Act II - 14 Bravado

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Catherine cursed as her arm was released and the man removed his weight from her back. He backed off, allowing her to get up, and she rubbed her shoulder gently. It was aching a little, and she lamented her old wrestling wound—brought on by stupidity during practice once. It had resurfaced more in her time here at Monteriggioni, and had made training difficult sometimes, but she worked hard to make up for it. Unfortunately, she was nowhere near as strong as the men she was training with, and even her sparring partner with only had maybe a month more experience always ended up beating her. She was pretty sure she could count her wins on one hand, but what really mattered was Mario's expression as the end the match. For that, she looked to the older man.

"You were sloppy, Filippo. You let your anger get the best of you. You have strength, but you must be more than a brute on the battlefield. However, your endurance has improved and you kept her on her toes for a long time. We will work on controlling your anger and using it properly later," he rumbled, and her sparring partner bowed his head in thanks. Mario then looked to Catherine, who had a bit of trouble meeting his gaze. She glanced briefly at the other men around the ring, although there were only a few since she was one of the last matches. "Catherine, your speed is good, as is your dodging, but your attacks are still weak. You lack the strength necessary, so you must learn to take down your enemy's most vulnerable points. In other words, you must make up for your strength with skill. You have improved, though, and that is good."

The redhead bowed her head, taking his words to heart. Certainly, she greatly lacked in strength compared to Mario's men. She was by no means weak, and six months of training had increased her muscle, but it was nothing compared to her comrades. She was also shorter than almost all of them, so all she really had was speed and smarts. The latter she was glad for; she was able to think throughout the fight for the most part, while the men would get erratic. Sometimes that worked in her favor, but not always. Still, it was an advantage she needed. Of course, she had a long, long way to go before she was where she wanted to be. She was getting closer, though.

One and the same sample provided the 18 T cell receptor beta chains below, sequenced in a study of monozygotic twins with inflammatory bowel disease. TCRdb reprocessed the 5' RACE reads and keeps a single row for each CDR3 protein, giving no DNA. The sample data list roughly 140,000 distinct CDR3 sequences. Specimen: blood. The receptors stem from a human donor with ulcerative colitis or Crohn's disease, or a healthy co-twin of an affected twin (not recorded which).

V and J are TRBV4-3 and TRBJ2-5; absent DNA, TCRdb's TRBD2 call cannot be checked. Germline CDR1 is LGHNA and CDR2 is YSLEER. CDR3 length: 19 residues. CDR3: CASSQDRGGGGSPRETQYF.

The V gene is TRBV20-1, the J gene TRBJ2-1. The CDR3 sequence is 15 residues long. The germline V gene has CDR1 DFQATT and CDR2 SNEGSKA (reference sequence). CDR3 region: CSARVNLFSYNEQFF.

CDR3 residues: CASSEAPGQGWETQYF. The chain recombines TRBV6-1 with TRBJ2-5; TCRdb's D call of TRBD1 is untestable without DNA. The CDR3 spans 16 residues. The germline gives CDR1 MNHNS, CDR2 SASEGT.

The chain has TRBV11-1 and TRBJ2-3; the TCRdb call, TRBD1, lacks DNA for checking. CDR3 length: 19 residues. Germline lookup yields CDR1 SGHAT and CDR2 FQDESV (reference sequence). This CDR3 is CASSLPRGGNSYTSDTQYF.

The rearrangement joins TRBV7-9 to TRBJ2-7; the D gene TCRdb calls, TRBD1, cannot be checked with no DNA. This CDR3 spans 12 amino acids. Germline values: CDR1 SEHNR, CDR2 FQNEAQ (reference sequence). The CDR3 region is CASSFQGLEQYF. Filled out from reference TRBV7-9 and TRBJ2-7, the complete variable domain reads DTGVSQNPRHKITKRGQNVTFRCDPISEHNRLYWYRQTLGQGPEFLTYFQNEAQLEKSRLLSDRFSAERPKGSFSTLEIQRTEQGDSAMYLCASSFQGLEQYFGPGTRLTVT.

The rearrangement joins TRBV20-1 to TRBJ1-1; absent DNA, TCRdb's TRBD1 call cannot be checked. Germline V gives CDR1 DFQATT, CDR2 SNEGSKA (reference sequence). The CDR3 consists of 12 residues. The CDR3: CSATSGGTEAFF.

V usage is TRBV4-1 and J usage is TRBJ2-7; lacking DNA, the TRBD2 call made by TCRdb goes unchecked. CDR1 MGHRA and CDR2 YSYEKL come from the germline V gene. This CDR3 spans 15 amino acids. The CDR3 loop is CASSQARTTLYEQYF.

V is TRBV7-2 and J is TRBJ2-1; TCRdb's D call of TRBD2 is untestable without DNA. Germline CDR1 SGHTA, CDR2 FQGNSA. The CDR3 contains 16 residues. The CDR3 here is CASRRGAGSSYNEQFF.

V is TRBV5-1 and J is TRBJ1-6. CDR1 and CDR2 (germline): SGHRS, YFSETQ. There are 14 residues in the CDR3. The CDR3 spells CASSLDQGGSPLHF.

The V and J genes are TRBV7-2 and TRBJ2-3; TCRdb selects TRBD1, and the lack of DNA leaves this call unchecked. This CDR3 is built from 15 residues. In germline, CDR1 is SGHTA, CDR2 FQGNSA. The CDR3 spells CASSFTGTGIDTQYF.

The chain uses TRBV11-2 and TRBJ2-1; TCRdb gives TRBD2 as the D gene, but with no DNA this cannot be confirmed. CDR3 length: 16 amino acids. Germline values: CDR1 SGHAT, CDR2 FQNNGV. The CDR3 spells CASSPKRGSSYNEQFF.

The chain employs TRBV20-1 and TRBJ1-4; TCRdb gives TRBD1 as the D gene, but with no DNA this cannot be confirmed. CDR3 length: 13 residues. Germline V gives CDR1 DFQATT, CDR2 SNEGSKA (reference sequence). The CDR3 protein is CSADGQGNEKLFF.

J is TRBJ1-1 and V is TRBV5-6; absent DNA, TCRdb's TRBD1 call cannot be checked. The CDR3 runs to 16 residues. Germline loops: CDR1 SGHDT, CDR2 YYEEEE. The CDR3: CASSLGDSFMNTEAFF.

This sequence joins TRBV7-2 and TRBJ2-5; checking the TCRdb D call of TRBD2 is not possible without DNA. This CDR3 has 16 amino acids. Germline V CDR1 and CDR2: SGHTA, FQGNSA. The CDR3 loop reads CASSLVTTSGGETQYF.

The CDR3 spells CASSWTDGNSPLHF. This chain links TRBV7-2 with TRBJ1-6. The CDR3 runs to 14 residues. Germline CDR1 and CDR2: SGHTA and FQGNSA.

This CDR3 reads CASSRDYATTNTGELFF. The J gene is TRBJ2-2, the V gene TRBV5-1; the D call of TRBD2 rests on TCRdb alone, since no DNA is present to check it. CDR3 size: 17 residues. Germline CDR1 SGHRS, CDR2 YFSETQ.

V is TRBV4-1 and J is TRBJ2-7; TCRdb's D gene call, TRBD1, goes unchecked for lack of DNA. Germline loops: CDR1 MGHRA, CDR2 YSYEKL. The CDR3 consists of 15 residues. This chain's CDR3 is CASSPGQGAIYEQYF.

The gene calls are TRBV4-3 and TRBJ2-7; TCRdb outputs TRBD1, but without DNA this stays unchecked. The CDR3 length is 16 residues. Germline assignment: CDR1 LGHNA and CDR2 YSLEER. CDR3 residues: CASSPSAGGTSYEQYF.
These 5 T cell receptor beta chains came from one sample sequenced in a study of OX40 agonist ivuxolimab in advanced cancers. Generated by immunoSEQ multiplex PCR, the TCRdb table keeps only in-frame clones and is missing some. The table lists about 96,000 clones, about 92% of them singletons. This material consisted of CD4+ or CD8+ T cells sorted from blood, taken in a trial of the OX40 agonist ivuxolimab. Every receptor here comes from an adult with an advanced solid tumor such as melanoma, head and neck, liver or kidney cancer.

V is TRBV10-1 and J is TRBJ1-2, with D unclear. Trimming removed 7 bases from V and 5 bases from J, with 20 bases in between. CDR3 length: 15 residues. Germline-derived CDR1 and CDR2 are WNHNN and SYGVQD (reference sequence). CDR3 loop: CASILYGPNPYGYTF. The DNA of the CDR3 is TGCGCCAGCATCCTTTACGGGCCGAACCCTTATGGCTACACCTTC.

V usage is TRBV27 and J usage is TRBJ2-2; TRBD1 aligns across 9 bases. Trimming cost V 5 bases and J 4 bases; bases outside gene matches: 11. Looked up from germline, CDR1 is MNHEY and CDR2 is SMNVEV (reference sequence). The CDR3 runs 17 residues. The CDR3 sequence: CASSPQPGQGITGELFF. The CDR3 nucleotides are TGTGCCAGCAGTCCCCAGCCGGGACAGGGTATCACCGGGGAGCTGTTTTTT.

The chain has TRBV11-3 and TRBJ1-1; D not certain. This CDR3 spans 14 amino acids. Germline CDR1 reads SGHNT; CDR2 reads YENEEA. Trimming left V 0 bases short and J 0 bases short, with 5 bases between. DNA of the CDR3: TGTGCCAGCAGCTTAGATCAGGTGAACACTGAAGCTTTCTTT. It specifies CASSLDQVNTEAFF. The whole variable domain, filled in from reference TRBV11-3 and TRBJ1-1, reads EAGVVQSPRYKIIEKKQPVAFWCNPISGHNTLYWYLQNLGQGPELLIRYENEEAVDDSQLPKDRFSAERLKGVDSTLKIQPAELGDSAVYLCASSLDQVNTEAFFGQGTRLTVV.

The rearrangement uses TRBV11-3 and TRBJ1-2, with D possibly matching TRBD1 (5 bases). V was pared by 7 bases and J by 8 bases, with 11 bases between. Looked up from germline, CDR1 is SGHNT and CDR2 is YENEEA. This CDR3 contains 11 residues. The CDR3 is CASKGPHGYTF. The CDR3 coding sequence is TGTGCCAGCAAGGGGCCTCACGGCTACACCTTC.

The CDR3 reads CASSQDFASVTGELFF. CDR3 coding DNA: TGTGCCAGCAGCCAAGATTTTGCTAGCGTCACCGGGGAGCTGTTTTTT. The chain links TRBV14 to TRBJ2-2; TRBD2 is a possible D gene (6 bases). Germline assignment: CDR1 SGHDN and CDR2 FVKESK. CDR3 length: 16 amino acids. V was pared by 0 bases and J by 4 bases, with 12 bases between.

"Both of you go clean yourselves up. You are done for the day," Mario continued, waving them off. They both bowed respectfully and then headed out of the ring. Her partner went one way and she the other. As it so happened, she came by Ottavio, who clapped her on the shoulder.

"Not bad, little one," he hummed using that nickname of hers. She both hated and loved it. Hate because it was a jab at how she was the youngest and the shortest, but love because it meant they had accepted her. A good deal of the men had a nickname of sorts, so it only made her feel more welcome, and she was honored to have gotten it only after about three months of training. She almost chuckled a reply, but the Captain squeezed her shoulder—a hidden sign to be careful. She looked at him with alarm as he frowned. "Emilio has returned from him work in Toscana. You would do well to avoid him. He has not forgotten you."

"Seriously?" she groaned, and Ottavio's continued stern expression told her it was. She sighed with exasperation, rubbing her slightly swollen cheek. "Great... I can't believe he's still pissed. What is he—a child?"

"Just watch out for him."

"Yeah, I will. Thanks," Catherine sighed, shaking her head. Great. Just great. The man-child with overly excessive amounts of strength was back and still upset over their match. It had been a simple skirmish—just a test of her skills, but the man had been incredibly cocky and underestimated her way too much. He was also fond of insulting her for being a woman. Mario has chided him the whole time, but the man didn't listen, and then she made the smart move of throwing dirt into his face and then struck him between the legs. She felt bad about it, although it had been insisted it was fair game to do so—one had to use every advantage in battle, and that was one of hers. Unfortunately, Emilio had not taken well to being beaten by a woman, and especially the raucous laughter of the men around him, who he had been boasting to about how he couldn't be beaten by them. It was then, for the first time, that Catherine had to endure a face of pure hate, and she had a feeling the man would have killed her right then and there if he could.

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